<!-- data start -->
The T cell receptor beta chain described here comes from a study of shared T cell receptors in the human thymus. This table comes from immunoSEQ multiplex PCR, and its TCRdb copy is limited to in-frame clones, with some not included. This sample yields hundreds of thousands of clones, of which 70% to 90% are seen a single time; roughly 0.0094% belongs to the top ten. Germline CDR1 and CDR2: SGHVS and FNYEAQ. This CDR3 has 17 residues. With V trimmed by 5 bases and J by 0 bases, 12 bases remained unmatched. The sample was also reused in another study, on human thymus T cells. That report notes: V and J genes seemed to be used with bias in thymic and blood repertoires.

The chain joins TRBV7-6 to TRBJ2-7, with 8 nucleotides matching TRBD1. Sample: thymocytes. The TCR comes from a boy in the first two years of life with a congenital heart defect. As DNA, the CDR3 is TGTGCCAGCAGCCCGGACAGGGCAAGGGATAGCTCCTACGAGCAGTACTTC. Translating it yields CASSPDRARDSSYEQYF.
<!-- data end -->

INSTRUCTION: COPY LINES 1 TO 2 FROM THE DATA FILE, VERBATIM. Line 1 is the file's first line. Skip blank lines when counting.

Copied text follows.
The T cell receptor beta chain described here comes from a study of shared T cell receptors in the human thymus. This table comes from immunoSEQ multiplex PCR, and its TCRdb copy is limited to in-frame clones, with some not included. This sample yields hundreds of thousands of clones, of which 70% to 90% are seen a single time; roughly 0.0094% belongs to the top ten. Germline CDR1 and CDR2: SGHVS and FNYEAQ. This CDR3 has 17 residues. With V trimmed by 5 bases and J by 0 bases, 12 bases remained unmatched. The sample was also reused in another study, on human thymus T cells. That report notes: V and J genes seemed to be used with bias in thymic and blood repertoires.

The chain joins TRBV7-6 to TRBJ2-7, with 8 nucleotides matching TRBD1. Sample: thymocytes. The TCR comes from a boy in the first two years of life with a congenital heart defect. As DNA, the CDR3 is TGTGCCAGCAGCCCGGACAGGGCAAGGGATAGCTCCTACGAGCAGTACTTC. Translating it yields CASSPDRARDSSYEQYF.